The Truth About Panic Attacks
by Jason Naughton
We have all been there before: the all-night study session for the midterm exam, the crunch to finish off that final paper, the extended naps in the library ending with a polite but firm nudge by the janitorial staff reminding us that, “the library is now closed.” Such is the struggle of the undergraduate biomedical student; stress, it seems, has become second nature. It’s nearly impossible to sit through a lecture without eavesdropping complaints about the course load, professors, or lab hours. “I’m, like, having a panic attack,” we hear over the drone of the classroom whispers.
The truisms of panic attacks and panic disorders have been blurred through cultural norm. The term “panic attack” has morphed to encompass ordinary stressors, like an unexpected quiz at the beginning of class, or losing your car keys, or struggling to make it to work on time from your afternoon meeting. However, the difference between a nervous situation and a clinical panic attack is not a matter of mental taxation or stress, but of a severe 14 and painful physiological reaction.
Many of those who experience their first panic attack often mistake them for a heart attack, and - in truth - the symptoms are nearly identical: rapid and fluttering heart rate, chest pain, numbness in the left arm, sweating, stomach upset or dizziness, shortness of breath, tremors, and twitches. There are a few distinctions: the chest pain of a heart attack radiates from the center, in a crushing sensation, which usually last longer than 10 minutes, while the chest pain associated with a panic attack is sharp and usually localized over the heart. Likewise, while a panic attack may cause nausea, vomiting is only common during a heart attack.
Perhaps the most important distinction between panic attacks and heart attacks is the cause: heart attacks are a result of coronary circulation failing—busted or clogged pipes around the heart, if you will—while panic attacks are entirely mental. During a panic attack, your body is thrust into its “fight-or-flight” response and naturally dials up the adrenaline. In fact, many doctors have compared this spike in adrenaline and heart rate to that of cardiovascular exercise.
The obvious good news is that, unlike heart attacks, panic attacks are not fatal. In fact, although panic attacks can be painful and debilitating, they are also quite treatable. Sometimes it is not as simple as breathing into a plastic bag or counting to ten. Likewise, the cause is not always readily apparent. Sure, most of those students that experience panic attacks have increased instances of panic around midterms or finals. However, there may be more underlying causes, in which case patients could suffer at seemingly relaxing times.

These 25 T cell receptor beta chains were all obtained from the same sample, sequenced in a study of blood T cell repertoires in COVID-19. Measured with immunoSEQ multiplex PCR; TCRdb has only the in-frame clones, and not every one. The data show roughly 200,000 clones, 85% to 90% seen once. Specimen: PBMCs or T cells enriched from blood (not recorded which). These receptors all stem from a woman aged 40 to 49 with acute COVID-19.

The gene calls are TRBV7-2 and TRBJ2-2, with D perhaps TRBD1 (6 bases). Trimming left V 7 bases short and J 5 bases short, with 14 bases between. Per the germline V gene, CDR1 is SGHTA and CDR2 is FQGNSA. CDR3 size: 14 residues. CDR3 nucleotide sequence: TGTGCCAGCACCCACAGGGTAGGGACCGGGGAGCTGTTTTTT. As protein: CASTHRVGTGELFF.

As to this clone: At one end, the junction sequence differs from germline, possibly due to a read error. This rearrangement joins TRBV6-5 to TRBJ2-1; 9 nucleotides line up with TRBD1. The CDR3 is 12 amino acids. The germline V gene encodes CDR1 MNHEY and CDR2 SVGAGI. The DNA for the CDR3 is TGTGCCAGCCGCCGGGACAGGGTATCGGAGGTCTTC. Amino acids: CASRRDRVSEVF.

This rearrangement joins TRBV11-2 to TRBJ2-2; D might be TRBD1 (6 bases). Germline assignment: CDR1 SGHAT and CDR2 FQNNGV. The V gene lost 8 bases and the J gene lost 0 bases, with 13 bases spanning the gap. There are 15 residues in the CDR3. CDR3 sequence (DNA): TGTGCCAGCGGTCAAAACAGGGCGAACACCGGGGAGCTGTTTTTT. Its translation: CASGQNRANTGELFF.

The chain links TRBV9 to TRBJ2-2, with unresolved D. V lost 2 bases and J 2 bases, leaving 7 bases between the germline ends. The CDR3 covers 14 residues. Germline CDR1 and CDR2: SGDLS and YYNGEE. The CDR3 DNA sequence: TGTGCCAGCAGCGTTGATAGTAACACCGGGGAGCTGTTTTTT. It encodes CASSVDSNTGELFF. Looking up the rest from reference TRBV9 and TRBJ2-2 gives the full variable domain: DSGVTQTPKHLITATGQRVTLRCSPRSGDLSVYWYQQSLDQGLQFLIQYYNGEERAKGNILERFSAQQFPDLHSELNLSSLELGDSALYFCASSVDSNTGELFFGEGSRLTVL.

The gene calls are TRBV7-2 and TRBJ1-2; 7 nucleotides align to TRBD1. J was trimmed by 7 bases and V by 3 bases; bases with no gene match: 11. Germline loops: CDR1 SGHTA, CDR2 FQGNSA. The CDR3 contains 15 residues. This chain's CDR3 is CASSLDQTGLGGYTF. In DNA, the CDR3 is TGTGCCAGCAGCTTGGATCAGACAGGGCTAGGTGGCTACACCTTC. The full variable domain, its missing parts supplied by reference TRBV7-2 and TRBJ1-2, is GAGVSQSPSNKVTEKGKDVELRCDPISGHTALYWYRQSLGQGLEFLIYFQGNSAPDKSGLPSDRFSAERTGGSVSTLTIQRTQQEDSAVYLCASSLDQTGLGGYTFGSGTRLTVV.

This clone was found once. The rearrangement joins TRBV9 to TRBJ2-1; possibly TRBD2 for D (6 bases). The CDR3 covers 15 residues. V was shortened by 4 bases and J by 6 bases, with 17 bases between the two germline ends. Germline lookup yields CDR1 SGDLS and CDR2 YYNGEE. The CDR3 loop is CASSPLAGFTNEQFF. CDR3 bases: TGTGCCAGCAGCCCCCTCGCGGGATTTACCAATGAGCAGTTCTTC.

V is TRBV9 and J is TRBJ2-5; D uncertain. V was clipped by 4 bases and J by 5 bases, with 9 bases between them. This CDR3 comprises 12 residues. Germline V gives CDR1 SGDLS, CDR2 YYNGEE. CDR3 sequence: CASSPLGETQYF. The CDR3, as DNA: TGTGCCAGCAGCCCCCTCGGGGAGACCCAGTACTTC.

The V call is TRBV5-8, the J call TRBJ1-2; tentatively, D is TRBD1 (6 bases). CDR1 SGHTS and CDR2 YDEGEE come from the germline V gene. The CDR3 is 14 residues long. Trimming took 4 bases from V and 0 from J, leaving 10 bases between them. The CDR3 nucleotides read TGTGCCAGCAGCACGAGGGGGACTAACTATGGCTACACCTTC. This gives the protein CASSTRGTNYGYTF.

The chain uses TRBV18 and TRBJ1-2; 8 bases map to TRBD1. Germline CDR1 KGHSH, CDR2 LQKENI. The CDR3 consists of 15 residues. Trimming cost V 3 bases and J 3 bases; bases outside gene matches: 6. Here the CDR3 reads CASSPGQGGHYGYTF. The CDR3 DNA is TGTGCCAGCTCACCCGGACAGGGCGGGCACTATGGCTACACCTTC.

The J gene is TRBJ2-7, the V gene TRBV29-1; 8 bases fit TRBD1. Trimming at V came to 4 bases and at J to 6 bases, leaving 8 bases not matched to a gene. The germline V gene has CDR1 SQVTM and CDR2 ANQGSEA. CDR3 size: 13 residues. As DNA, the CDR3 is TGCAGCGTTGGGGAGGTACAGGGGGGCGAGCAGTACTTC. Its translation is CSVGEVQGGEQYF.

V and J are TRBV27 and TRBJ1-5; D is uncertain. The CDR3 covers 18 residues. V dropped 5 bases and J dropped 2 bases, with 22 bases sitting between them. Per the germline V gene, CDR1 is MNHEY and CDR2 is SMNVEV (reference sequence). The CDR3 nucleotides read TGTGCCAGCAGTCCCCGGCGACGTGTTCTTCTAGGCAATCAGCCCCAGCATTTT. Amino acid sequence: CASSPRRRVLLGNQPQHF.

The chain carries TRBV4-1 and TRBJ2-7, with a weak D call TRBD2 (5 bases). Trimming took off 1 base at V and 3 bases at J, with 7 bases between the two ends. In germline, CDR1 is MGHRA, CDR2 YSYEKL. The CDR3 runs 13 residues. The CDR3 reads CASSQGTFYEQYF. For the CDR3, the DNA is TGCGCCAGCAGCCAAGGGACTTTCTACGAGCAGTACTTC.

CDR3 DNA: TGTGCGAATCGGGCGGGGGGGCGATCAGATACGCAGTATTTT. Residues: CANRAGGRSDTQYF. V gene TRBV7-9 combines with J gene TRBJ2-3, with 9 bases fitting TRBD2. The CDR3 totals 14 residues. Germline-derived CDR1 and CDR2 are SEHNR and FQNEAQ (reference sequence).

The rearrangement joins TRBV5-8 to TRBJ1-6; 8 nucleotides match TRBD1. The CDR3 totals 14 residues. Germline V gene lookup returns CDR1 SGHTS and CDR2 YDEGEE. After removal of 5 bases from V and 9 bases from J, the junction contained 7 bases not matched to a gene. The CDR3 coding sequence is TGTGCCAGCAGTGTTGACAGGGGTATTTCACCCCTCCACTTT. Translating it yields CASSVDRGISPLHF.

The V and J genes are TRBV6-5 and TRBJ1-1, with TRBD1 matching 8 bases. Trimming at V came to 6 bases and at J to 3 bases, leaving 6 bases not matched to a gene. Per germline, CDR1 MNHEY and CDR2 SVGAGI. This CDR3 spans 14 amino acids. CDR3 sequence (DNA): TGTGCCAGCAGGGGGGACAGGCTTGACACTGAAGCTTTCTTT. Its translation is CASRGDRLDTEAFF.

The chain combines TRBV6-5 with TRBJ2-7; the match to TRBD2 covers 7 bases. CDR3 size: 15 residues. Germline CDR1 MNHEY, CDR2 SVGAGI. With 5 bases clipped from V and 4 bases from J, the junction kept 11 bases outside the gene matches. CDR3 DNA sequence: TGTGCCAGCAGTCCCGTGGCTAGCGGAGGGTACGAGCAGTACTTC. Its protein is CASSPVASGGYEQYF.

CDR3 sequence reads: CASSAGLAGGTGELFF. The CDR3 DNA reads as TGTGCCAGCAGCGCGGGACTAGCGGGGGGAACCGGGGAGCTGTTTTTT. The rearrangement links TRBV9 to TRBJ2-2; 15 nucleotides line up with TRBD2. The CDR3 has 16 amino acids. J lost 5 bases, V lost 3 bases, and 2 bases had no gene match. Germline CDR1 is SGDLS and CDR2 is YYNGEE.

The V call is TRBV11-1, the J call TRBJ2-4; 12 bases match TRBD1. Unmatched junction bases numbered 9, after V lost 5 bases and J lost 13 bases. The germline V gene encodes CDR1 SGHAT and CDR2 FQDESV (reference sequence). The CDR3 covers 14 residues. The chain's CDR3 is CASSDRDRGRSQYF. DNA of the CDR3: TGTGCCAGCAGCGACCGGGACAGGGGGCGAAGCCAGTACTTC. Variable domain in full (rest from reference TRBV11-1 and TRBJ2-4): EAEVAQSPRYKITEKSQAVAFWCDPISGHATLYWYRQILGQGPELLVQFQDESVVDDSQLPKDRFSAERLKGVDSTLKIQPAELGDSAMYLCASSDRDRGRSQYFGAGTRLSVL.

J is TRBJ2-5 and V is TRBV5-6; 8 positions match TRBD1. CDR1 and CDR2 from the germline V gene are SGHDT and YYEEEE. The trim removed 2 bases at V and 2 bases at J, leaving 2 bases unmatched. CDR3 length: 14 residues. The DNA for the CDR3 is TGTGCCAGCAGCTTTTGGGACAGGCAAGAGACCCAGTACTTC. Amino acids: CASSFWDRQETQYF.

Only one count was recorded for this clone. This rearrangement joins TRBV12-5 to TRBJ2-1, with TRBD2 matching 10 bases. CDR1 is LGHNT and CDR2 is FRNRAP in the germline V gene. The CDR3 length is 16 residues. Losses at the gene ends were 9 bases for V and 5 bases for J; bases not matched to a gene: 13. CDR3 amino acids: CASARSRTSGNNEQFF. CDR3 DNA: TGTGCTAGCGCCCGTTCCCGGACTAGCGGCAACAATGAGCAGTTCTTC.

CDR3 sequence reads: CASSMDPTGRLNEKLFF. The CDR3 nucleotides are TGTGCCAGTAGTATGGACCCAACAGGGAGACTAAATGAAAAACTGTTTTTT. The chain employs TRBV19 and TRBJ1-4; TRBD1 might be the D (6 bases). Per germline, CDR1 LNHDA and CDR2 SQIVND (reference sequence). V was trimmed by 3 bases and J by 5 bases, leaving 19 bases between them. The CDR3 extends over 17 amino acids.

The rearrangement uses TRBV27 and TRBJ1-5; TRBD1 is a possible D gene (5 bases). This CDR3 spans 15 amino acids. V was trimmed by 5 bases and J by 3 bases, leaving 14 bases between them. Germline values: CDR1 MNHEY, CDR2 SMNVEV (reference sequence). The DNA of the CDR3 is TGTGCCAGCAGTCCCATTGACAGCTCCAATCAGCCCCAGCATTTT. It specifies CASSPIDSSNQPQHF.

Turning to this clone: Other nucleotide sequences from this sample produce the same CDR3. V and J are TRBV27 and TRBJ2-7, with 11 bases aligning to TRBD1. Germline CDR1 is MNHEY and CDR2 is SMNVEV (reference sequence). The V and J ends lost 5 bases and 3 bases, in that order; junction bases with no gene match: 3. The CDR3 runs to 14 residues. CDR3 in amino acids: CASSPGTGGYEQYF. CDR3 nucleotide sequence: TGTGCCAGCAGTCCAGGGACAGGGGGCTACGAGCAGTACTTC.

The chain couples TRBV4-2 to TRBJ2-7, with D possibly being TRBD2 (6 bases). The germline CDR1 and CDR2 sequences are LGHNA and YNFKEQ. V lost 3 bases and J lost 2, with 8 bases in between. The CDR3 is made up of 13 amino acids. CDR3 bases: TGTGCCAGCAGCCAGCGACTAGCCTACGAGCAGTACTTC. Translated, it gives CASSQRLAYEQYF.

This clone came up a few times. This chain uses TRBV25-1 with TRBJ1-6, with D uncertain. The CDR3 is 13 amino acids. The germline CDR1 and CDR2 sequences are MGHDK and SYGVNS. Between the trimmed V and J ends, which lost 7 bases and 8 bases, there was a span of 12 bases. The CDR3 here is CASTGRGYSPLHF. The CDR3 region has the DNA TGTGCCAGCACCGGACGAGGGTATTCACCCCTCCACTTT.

According to the Anxiety and Depression Association of America, “Forty million U.S. adults suffer from an anxiety disorder, and 75 percent of them experience their first episode of anxiety by age 22.” The ADAA also notes that a 2008 Associated Press and mtvU survey of college students found that 80 percent of participants said they frequently experience daily stress.
Only a third of those suffering seek treatment, even though a majority of conditions are perfectly treatable. Luckily, the University of Pittsburgh offers a number of options for students who suffer from panic attacks or general anxiety disorders. The Counseling Center offers free counseling services by psychologists, counselors, social workers, and psychiatrists for conditions including depression and anxiety.
Everyone’s body reacts to stress differently. Having a panic attack is not indicative of any fault or weakness, nor is it necessarily an indication of an abnormal amount of stress or taxation. Panic attacks may have many underlying causes—some severe, some otherwise innocuous—but it is vital that students identify stressors early on and seek help to prevent long- term anxiety and panic-related issues.